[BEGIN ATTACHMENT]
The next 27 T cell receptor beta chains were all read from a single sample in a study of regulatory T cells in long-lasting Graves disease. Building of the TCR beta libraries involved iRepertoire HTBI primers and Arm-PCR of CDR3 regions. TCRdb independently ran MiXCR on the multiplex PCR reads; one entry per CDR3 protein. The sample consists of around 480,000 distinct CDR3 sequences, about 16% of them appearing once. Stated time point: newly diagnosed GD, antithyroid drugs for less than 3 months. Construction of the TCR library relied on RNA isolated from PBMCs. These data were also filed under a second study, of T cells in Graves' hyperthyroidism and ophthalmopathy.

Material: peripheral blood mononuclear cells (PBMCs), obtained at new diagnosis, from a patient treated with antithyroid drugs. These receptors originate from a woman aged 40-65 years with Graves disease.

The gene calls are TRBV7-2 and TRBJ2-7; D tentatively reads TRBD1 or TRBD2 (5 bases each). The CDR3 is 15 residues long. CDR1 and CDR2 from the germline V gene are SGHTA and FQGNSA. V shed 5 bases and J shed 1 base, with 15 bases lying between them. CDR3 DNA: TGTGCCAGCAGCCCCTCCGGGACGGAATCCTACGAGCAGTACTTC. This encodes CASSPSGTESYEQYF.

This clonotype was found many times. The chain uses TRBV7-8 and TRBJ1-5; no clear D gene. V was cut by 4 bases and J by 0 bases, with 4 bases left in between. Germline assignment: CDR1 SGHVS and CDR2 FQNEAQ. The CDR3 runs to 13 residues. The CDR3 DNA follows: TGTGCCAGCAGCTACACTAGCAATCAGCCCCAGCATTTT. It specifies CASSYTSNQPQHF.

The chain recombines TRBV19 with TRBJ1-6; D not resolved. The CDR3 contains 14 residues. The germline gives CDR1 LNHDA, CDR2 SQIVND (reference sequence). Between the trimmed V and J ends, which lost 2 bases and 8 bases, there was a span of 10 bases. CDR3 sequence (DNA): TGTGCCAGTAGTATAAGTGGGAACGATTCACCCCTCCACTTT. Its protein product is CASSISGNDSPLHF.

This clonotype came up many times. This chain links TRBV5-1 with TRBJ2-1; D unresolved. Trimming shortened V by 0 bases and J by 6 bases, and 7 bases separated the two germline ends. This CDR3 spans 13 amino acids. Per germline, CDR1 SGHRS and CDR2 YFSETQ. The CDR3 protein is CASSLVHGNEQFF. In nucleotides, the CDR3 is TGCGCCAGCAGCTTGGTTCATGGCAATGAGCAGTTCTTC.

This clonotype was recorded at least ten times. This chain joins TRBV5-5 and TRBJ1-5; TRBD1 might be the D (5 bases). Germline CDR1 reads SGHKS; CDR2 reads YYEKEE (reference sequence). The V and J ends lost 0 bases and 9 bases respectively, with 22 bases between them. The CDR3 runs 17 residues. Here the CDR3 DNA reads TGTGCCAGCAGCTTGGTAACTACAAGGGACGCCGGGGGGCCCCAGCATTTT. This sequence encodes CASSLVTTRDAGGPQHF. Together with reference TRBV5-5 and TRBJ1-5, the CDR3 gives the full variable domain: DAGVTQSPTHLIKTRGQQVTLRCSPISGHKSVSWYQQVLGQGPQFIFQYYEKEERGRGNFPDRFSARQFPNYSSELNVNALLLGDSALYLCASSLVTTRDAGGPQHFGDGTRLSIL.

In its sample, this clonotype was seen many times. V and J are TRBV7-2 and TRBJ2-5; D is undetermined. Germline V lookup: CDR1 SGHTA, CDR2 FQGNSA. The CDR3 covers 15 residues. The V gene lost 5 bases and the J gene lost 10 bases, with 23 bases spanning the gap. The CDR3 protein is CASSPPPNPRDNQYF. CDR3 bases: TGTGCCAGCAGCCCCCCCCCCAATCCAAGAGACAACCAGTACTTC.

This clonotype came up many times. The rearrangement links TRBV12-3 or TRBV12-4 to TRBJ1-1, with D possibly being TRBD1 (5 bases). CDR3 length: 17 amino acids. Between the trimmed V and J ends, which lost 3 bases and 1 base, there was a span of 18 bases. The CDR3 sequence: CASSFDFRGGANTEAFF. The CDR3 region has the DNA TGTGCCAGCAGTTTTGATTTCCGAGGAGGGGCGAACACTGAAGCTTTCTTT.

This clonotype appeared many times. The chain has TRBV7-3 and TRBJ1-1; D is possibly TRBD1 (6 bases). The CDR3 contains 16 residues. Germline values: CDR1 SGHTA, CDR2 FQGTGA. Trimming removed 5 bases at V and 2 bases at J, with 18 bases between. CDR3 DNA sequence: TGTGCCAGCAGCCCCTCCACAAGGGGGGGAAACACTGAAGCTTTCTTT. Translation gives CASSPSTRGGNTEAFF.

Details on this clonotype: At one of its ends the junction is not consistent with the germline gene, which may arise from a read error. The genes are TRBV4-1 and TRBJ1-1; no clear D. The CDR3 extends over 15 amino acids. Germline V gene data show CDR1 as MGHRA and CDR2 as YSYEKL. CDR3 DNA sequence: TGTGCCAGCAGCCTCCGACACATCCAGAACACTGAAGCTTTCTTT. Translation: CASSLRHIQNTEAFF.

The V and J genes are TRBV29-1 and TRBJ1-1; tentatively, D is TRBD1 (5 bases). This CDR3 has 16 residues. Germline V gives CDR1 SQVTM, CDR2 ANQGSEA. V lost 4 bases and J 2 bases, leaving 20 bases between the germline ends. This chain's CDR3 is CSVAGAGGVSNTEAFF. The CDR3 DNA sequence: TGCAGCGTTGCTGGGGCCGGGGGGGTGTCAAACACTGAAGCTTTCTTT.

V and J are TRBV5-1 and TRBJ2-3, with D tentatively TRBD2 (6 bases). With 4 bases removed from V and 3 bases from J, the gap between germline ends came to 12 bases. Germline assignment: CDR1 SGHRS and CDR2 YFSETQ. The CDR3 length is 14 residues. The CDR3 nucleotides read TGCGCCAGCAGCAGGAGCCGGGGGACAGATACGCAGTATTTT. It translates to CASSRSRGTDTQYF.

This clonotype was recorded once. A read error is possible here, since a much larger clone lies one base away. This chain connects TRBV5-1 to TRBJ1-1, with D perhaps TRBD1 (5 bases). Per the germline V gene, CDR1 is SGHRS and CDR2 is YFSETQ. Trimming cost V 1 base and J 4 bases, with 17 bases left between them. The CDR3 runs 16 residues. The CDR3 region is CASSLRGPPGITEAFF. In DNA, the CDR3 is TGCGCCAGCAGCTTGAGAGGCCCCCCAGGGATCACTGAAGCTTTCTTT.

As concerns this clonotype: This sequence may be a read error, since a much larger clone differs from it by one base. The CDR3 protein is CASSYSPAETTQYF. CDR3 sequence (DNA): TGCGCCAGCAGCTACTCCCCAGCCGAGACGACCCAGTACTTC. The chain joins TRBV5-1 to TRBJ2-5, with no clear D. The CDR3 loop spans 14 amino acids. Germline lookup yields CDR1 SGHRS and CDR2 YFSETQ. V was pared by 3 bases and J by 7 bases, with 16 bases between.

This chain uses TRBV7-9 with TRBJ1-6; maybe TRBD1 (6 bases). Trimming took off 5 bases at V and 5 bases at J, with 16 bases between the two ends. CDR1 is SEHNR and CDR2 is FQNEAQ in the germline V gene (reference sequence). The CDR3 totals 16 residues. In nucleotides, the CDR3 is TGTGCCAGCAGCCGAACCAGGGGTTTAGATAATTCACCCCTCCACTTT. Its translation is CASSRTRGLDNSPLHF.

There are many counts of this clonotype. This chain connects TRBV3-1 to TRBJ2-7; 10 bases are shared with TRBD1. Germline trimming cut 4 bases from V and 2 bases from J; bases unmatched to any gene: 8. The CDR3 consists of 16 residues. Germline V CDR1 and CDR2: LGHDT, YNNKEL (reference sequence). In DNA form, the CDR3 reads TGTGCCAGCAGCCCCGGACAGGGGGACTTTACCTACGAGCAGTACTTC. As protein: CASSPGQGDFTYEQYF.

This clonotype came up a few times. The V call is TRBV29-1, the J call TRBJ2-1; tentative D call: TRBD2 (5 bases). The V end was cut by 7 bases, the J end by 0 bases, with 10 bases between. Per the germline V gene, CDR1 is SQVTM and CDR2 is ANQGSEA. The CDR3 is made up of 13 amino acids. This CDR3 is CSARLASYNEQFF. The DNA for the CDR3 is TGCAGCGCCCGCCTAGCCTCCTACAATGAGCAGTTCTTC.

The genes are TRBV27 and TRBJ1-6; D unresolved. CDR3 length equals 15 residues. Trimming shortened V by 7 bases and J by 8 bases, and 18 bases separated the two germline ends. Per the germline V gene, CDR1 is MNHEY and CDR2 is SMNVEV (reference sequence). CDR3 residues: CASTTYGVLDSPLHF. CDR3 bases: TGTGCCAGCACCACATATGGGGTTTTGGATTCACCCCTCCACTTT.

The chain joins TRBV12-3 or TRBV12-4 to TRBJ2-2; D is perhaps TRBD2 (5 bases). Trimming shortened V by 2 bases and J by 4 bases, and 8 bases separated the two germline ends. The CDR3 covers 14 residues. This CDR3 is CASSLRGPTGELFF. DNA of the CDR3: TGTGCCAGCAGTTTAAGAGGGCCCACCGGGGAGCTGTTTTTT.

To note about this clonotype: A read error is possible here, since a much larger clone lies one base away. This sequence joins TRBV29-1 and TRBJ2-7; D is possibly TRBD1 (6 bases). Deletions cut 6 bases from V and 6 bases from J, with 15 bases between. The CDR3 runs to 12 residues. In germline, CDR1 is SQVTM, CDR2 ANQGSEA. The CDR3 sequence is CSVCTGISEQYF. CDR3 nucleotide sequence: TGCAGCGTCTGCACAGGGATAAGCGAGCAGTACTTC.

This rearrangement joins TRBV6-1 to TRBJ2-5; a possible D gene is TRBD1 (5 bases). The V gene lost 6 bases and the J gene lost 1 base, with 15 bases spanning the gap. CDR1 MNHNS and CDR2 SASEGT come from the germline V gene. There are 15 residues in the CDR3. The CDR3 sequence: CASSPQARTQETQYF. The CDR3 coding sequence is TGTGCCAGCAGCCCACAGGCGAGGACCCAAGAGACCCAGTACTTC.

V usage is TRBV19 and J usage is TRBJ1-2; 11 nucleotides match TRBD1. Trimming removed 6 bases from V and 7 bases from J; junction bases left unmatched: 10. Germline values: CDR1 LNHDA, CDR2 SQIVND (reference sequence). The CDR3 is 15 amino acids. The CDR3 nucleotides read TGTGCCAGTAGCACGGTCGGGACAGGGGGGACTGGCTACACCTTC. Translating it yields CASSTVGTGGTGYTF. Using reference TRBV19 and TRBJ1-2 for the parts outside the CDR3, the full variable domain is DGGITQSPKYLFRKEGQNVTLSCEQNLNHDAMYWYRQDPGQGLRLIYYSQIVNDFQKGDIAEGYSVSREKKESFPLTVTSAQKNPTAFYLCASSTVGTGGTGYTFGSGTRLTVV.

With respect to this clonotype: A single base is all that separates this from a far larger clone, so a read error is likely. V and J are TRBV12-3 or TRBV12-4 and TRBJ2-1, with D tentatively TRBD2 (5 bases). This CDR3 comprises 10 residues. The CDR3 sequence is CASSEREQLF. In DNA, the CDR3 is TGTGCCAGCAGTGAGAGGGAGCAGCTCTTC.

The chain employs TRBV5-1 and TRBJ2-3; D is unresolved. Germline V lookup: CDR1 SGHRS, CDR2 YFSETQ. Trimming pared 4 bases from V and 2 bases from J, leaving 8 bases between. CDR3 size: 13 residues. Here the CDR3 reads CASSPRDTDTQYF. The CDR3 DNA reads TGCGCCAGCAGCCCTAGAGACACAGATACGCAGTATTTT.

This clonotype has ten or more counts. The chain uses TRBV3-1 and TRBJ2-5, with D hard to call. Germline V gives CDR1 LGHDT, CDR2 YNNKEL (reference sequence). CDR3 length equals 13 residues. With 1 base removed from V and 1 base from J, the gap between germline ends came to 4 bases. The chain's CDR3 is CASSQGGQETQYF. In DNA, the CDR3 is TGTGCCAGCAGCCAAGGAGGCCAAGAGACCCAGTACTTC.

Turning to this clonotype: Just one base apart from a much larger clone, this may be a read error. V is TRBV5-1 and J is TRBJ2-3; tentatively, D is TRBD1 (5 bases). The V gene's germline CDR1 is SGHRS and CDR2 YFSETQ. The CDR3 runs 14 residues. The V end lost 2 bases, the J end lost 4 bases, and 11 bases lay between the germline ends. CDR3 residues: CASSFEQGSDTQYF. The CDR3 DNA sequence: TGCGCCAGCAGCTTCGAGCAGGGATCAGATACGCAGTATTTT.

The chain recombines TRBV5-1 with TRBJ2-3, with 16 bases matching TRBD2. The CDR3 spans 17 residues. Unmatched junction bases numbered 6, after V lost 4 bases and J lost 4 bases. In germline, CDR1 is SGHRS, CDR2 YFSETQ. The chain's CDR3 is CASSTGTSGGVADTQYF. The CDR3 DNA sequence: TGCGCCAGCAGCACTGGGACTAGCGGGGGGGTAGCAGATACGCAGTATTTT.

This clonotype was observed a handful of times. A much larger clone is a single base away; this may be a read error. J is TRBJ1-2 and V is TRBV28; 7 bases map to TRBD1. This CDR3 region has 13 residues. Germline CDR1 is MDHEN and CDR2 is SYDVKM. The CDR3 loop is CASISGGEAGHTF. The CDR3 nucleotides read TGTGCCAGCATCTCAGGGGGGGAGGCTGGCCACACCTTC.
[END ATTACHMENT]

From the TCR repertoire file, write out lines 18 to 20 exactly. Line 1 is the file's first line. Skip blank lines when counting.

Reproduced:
This clonotype came up a few times. The V call is TRBV29-1, the J call TRBJ2-1; tentative D call: TRBD2 (5 bases). The V end was cut by 7 bases, the J end by 0 bases, with 10 bases between. Per the germline V gene, CDR1 is SQVTM and CDR2 is ANQGSEA. The CDR3 is made up of 13 amino acids. This CDR3 is CSARLASYNEQFF. The DNA for the CDR3 is TGCAGCGCCCGCCTAGCCTCCTACAATGAGCAGTTCTTC.

The genes are TRBV27 and TRBJ1-6; D unresolved. CDR3 length equals 15 residues. Trimming shortened V by 7 bases and J by 8 bases, and 18 bases separated the two germline ends. Per the germline V gene, CDR1 is MNHEY and CDR2 is SMNVEV (reference sequence). CDR3 residues: CASTTYGVLDSPLHF. CDR3 bases: TGTGCCAGCACCACATATGGGGTTTTGGATTCACCCCTCCACTTT.

The chain joins TRBV12-3 or TRBV12-4 to TRBJ2-2; D is perhaps TRBD2 (5 bases). Trimming shortened V by 2 bases and J by 4 bases, and 8 bases separated the two germline ends. The CDR3 covers 14 residues. This CDR3 is CASSLRGPTGELFF. DNA of the CDR3: TGTGCCAGCAGTTTAAGAGGGCCCACCGGGGAGCTGTTTTTT.